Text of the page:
With the beautiful Utah summer weather comes the unbearable heat! Please remember to keep your pet cool during those blistering hot summer days.
While it’s easy for us to cool off at the lake or the pool and to change into cooler clothing, our fuzzy and feathered friends might not fare so well. Here are some tips to keeping your buddy cool:
CATS, DOGS & RABBITS:
1. Keep Water Accessible
Ideally, this means that you should keep the bowl full and change it often throughout the day to keep it cool. Placing it in a shaded area can also help keep it from being too warm. Watch out for those playful pups, they tend to dirty the water by splashing it with their paws!
2. Provide Shade
Preferably, the shaded area should also come with a breeze. Keep in mind that as the sun changes position in the sky, the shaded area might also change positions throughout the day.
3. NEVER leave your pet in the car
Even with the window rolled halfway down, a car’s interior can reach unbearable temperatures VERY quickly during those cloudless sunny days. If you’ve got some errands to run, it’s best to leave your pet at home in an air-conditioned or shaded environment!
4. Do not go for Long Walks or Jogging in the Heat of the Day
Exercise with your dog during the early morning or late evening when outdoor temperatures are cooler. Also, remember to bring along water for both you and your jogging companion.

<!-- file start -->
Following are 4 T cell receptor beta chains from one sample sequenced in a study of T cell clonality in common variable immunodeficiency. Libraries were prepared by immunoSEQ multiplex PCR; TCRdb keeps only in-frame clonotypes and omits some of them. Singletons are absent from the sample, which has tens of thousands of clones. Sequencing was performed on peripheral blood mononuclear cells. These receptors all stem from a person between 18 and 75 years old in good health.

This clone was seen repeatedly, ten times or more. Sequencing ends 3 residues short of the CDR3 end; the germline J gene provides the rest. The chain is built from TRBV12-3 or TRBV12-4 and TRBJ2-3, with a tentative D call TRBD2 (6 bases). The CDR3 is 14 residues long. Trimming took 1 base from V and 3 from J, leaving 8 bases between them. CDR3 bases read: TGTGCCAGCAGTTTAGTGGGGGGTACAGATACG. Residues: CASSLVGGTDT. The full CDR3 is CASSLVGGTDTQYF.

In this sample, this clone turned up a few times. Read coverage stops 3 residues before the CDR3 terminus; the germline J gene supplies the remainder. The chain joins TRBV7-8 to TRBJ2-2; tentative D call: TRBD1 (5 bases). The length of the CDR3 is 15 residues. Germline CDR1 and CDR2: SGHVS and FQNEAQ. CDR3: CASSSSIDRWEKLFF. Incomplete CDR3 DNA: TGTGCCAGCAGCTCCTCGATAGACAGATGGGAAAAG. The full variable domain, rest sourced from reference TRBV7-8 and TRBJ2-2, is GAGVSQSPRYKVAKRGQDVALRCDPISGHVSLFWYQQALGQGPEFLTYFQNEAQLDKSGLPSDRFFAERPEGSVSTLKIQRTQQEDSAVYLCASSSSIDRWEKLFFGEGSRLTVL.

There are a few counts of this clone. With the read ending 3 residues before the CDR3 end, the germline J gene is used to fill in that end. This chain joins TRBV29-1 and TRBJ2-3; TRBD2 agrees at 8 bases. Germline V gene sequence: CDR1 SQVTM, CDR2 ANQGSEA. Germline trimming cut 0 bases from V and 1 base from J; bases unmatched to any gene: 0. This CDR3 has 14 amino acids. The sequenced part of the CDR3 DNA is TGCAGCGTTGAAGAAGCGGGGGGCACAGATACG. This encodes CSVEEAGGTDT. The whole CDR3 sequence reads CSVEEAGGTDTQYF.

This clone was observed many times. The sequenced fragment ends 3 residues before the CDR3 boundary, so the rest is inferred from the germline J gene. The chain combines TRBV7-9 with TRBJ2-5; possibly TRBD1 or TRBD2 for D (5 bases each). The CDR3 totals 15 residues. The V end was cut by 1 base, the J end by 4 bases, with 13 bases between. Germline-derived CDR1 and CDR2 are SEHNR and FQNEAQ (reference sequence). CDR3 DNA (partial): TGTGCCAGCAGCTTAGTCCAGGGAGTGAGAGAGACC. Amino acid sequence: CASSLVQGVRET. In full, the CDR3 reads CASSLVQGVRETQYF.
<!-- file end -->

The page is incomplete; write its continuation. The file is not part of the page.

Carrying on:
All of the above rules apply, and here are just a few more ideas for our feathered friends:
1. Mist often
Add just one drop of original Listerine (gold colored) to a 1 Liter Spray bottle of tap water and mist your bird(s) every 30 to 60 minutes depending on the warmth of the day.
2. Keep indoor birds away from AC Vents
While we run the air conditioner to make the interior of our homes more comfortable, we shouldn’t forget that cool air blown directly on a bird can be bad news! Keep your bird cages away from vents (same in winter when you’re turning the heat on).
3. Keep indoor birds away from Windows
While natural light is the very best thing for birds (they need 12-14 hours of UVA & UVB light daily), windows can create very warm pockets of air around them when direct sunlight shines through. Move your bird cages away from windows that get direct light. Just a few inches from the wall can make a huge difference!
RECOGNIZING HEAT STROKE:
Heat stroke can be identified by high body temperature (between 104-110F degrees), dark or bright red tongue or gums, panting, listlessness, staggering, stupor, seizures, vomiting, bloody diarrhea, coma, and death.
If you suspect heat stroke in your pet, contact your veterinarian immediately. Offer your pet ice cubes and use cool water to cool your pet (not cold water because it can constrict blood vessels and impede cooling) until you can consult your veterinarian. Do not cool your pet below 103F degrees as it can make your pet hypothermic.
If your pet’s temperature returns to normal, do not assume that they are okay. Hyperthermia can cause liver, kidney, and brain damage and an evaluation and blood tests by a veterinarian can determine if your pet is internally healthy.